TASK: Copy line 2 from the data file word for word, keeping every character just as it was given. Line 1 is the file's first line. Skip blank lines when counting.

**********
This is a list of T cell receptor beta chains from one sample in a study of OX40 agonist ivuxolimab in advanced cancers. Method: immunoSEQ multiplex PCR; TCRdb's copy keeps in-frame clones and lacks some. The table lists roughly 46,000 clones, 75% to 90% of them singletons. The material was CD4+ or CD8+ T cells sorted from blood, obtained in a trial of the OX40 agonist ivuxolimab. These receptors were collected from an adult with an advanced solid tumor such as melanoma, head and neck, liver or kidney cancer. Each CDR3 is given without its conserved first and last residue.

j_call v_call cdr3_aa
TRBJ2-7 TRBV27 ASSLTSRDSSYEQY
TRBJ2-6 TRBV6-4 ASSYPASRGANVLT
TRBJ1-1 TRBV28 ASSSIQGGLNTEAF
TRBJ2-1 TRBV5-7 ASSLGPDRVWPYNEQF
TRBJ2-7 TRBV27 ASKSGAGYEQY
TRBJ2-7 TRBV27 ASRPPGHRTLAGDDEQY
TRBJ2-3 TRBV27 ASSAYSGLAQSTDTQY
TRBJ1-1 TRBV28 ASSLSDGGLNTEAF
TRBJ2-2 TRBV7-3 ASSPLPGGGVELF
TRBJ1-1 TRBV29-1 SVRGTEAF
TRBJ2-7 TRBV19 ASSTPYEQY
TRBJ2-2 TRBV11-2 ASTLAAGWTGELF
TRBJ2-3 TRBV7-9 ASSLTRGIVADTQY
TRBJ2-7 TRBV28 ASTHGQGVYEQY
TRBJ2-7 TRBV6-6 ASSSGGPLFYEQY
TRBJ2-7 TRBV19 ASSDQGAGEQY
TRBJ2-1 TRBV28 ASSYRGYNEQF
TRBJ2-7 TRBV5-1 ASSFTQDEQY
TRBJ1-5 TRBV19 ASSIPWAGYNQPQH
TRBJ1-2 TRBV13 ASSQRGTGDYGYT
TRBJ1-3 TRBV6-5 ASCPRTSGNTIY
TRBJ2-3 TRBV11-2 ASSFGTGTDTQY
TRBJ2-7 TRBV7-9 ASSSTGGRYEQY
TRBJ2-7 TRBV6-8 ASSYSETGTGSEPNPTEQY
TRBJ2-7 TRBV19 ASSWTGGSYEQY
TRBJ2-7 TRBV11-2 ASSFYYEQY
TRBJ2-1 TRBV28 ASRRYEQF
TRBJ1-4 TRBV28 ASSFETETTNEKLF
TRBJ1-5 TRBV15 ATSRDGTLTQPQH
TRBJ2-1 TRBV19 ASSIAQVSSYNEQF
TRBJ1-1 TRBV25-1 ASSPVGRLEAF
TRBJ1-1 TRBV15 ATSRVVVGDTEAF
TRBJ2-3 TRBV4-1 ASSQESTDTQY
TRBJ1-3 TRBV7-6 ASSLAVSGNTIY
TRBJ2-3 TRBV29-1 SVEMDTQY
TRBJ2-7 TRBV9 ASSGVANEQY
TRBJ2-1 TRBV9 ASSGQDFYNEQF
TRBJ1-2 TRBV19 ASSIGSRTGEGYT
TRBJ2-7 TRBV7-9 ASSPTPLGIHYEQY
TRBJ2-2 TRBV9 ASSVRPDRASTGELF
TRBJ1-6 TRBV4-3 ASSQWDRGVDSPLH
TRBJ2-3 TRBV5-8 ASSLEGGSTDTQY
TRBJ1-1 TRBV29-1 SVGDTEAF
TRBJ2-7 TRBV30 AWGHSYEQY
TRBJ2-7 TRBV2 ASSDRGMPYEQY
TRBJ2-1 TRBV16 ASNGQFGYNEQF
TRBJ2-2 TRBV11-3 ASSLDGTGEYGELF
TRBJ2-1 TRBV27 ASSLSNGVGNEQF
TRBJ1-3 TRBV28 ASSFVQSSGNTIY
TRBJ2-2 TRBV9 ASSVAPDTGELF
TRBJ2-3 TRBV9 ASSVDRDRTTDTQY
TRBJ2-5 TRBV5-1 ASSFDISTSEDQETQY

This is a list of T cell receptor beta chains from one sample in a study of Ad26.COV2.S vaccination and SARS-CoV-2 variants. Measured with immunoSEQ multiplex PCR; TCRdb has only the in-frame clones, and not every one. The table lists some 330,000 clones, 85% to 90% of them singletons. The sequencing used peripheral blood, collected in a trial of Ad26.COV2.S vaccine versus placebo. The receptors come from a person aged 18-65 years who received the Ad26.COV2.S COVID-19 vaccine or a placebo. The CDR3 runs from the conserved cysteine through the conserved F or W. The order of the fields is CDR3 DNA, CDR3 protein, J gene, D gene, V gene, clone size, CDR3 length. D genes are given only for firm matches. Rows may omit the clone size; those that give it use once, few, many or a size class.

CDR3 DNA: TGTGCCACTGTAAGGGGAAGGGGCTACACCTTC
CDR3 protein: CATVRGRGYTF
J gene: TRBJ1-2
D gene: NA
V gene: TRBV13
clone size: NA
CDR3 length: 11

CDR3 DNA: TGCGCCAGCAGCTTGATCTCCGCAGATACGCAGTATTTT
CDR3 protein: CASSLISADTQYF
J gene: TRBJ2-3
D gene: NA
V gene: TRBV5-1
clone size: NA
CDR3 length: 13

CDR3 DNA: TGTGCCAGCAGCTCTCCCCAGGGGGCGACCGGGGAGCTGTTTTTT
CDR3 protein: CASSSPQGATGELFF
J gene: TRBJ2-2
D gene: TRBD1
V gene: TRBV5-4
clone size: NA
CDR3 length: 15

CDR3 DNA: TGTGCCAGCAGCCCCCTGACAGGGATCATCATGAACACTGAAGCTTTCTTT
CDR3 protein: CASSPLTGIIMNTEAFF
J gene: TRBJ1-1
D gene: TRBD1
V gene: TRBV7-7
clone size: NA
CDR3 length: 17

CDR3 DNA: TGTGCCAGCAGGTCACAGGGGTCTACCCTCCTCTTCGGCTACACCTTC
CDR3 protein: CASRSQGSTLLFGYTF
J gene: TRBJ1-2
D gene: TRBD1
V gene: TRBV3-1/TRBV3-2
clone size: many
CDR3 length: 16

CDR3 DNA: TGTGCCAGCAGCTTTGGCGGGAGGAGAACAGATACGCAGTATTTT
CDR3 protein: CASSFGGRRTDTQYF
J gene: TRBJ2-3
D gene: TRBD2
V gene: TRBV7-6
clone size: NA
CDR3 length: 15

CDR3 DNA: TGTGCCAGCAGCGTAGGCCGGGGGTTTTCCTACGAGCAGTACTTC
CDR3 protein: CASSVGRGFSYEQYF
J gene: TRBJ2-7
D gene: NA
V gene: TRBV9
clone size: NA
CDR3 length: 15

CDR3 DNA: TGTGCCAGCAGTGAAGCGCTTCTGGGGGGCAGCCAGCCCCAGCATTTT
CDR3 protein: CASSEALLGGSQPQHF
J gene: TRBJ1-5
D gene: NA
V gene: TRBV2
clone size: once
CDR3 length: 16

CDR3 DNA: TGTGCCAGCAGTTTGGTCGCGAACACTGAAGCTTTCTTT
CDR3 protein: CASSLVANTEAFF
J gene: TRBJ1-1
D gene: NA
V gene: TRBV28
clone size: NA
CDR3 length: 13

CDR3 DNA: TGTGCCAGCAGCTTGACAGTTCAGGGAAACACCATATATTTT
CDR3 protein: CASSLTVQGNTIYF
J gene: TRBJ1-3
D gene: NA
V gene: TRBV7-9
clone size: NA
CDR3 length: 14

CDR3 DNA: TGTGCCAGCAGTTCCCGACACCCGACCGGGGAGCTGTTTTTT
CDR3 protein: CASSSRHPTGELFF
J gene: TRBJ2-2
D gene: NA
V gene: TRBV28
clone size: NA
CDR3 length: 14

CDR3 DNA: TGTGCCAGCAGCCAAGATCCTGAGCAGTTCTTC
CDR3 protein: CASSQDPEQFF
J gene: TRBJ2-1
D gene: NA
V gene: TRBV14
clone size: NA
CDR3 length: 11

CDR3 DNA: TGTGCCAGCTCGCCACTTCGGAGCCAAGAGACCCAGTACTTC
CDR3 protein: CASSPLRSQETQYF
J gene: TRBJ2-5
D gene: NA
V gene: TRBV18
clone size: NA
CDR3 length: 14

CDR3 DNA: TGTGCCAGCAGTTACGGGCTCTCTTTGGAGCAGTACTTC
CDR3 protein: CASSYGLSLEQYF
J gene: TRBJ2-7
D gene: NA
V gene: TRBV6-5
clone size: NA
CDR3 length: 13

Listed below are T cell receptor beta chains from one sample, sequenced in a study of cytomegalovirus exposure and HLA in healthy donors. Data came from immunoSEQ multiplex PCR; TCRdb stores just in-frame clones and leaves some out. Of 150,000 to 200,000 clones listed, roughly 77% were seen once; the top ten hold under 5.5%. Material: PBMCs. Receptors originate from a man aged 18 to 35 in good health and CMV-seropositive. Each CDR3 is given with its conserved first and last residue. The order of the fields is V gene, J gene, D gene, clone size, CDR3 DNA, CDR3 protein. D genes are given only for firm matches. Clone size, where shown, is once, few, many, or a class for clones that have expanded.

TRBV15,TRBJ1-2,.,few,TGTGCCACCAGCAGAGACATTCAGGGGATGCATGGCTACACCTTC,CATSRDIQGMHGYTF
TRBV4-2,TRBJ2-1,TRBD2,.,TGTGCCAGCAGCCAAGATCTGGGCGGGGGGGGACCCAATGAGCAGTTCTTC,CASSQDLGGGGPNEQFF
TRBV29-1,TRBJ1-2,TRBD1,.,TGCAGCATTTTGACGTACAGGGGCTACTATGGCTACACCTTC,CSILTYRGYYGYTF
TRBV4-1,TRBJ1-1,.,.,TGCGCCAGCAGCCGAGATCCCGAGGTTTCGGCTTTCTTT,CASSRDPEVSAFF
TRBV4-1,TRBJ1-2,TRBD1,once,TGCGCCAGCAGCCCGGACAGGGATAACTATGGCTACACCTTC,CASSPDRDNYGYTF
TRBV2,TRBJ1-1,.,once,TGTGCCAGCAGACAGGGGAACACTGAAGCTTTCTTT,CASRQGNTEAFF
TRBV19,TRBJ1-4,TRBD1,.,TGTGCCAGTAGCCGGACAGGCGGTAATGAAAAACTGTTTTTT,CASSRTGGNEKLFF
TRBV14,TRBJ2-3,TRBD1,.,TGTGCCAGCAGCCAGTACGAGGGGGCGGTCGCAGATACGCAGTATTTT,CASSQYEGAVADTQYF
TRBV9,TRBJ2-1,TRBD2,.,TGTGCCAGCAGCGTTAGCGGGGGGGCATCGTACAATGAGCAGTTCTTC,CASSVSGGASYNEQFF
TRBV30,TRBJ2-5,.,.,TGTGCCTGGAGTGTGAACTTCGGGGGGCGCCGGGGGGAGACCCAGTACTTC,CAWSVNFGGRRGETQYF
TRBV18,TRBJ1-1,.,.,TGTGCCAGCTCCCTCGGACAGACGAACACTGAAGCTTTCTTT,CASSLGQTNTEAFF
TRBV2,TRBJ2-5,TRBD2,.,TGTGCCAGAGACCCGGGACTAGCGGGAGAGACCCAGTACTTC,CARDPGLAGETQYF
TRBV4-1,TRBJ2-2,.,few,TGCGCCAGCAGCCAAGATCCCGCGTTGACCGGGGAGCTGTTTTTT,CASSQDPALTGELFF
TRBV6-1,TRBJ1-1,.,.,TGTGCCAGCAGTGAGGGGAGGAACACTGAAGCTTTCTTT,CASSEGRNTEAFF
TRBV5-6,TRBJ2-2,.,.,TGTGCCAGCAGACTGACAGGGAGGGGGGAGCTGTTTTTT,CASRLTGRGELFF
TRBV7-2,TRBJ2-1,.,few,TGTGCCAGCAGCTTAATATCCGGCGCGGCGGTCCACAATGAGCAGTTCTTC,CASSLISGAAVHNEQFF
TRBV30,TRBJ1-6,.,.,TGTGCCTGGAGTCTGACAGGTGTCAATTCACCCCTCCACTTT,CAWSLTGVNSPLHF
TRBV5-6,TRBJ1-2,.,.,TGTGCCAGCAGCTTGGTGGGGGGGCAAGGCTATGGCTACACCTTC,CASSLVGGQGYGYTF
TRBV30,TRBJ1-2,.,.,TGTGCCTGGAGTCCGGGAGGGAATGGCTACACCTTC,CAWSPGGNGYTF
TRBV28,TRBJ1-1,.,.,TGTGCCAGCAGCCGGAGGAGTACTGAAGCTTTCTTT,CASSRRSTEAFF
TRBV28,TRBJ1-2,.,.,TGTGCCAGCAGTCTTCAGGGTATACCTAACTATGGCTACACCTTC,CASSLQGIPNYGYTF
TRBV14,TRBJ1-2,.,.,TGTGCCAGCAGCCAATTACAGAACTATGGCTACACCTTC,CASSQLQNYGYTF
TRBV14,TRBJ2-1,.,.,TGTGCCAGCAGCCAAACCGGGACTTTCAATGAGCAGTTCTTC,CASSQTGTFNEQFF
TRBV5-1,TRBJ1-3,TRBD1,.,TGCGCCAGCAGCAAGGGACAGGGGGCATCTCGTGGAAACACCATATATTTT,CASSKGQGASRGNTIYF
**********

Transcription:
j_call v_call cdr3_aa